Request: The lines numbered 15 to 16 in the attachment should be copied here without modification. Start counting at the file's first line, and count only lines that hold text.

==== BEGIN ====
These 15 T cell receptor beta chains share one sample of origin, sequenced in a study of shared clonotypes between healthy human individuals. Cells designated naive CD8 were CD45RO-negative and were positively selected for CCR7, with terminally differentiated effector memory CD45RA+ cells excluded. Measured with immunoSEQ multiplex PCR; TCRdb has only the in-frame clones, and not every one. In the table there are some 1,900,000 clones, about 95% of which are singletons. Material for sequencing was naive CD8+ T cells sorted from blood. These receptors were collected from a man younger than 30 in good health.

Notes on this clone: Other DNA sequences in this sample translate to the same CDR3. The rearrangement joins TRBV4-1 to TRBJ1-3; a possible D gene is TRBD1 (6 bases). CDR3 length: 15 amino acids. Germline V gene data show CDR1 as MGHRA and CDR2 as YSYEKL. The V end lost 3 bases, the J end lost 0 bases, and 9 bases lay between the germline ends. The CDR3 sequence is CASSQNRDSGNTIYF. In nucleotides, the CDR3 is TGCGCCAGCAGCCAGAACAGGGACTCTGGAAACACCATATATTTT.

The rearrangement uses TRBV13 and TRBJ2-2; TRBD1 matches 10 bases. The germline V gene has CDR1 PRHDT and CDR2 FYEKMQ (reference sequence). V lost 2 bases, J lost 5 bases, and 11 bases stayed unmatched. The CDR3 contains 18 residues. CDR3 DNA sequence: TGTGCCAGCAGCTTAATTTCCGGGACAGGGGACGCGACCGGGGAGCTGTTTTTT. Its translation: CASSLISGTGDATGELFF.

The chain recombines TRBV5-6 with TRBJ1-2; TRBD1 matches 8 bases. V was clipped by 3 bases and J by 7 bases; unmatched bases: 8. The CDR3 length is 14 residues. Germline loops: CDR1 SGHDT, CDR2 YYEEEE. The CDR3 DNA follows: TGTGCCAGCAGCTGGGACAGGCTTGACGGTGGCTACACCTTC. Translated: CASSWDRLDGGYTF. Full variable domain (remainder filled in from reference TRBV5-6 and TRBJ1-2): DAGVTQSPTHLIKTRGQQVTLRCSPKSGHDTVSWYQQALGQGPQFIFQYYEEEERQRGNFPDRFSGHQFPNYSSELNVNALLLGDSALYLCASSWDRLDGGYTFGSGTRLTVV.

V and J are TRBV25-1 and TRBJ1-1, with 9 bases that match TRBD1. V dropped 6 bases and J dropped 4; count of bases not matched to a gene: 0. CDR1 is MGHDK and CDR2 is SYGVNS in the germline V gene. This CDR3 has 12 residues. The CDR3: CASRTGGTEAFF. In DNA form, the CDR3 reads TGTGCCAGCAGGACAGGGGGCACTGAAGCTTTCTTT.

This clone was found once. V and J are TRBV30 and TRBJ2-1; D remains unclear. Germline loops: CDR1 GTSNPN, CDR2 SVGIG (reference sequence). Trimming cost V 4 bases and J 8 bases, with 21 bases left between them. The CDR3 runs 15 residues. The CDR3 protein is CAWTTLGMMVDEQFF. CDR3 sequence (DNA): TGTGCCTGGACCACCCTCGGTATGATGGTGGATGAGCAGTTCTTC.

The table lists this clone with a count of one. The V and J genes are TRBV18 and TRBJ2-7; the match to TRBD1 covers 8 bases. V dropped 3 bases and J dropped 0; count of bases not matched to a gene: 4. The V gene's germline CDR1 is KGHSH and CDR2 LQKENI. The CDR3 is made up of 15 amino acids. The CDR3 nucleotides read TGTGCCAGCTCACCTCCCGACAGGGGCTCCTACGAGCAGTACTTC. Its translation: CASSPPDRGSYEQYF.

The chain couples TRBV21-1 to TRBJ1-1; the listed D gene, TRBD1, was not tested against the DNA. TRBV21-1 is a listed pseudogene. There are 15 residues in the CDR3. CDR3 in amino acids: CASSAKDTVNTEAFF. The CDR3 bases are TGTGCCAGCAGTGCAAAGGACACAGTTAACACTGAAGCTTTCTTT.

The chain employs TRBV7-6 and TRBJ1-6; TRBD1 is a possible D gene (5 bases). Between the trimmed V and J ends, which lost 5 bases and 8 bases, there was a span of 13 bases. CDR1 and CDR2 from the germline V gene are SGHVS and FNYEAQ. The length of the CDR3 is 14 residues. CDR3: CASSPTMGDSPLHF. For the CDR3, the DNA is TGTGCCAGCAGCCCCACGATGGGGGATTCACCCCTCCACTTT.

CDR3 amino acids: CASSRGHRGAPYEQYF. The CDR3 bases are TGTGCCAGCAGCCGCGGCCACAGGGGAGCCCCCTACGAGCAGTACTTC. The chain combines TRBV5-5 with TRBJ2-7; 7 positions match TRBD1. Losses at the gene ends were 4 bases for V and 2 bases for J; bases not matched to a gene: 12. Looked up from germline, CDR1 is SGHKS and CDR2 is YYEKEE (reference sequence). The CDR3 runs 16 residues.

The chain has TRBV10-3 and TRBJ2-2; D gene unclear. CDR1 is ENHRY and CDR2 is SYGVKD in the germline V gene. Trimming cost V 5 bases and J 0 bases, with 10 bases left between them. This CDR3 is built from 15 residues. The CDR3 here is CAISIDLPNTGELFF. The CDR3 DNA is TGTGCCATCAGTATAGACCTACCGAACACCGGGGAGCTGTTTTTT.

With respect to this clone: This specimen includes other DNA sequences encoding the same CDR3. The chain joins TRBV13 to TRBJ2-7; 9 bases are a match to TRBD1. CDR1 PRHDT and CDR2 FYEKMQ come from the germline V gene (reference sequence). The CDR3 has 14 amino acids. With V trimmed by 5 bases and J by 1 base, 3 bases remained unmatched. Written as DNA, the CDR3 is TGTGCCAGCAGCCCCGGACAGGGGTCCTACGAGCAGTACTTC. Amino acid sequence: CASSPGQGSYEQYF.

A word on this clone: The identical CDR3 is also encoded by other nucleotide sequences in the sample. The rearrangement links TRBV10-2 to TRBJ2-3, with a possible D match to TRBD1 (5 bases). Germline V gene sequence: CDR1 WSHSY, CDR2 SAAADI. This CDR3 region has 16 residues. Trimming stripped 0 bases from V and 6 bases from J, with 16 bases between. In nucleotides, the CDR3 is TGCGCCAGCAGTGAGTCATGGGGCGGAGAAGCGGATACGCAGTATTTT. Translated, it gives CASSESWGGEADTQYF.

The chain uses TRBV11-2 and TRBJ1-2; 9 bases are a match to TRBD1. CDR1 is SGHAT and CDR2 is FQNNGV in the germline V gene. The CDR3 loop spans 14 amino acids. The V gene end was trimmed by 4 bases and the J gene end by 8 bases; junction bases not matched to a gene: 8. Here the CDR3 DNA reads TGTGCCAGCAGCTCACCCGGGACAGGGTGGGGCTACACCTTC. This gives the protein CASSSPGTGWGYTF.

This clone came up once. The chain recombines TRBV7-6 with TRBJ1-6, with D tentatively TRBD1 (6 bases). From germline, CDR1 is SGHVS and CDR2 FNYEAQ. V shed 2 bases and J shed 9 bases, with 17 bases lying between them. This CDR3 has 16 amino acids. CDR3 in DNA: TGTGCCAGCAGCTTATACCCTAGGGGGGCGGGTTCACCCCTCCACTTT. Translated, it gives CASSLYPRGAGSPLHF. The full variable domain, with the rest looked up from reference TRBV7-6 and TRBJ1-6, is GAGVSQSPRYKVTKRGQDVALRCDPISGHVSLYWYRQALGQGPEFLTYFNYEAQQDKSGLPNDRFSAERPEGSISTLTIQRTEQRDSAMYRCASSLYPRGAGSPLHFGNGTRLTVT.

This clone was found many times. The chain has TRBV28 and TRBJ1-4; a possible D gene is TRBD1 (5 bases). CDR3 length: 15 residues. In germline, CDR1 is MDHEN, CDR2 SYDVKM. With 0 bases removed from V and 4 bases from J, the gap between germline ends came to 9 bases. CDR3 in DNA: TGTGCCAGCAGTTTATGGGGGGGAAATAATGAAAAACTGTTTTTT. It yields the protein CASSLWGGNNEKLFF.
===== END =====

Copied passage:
This clone came up once. The chain recombines TRBV7-6 with TRBJ1-6, with D tentatively TRBD1 (6 bases). From germline, CDR1 is SGHVS and CDR2 FNYEAQ. V shed 2 bases and J shed 9 bases, with 17 bases lying between them. This CDR3 has 16 amino acids. CDR3 in DNA: TGTGCCAGCAGCTTATACCCTAGGGGGGCGGGTTCACCCCTCCACTTT. Translated, it gives CASSLYPRGAGSPLHF. The full variable domain, with the rest looked up from reference TRBV7-6 and TRBJ1-6, is GAGVSQSPRYKVTKRGQDVALRCDPISGHVSLYWYRQALGQGPEFLTYFNYEAQQDKSGLPNDRFSAERPEGSISTLTIQRTEQRDSAMYRCASSLYPRGAGSPLHFGNGTRLTVT.

This clone was found many times. The chain has TRBV28 and TRBJ1-4; a possible D gene is TRBD1 (5 bases). CDR3 length: 15 residues. In germline, CDR1 is MDHEN, CDR2 SYDVKM. With 0 bases removed from V and 4 bases from J, the gap between germline ends came to 9 bases. CDR3 in DNA: TGTGCCAGCAGTTTATGGGGGGGAAATAATGAAAAACTGTTTTTT. It yields the protein CASSLWGGNNEKLFF.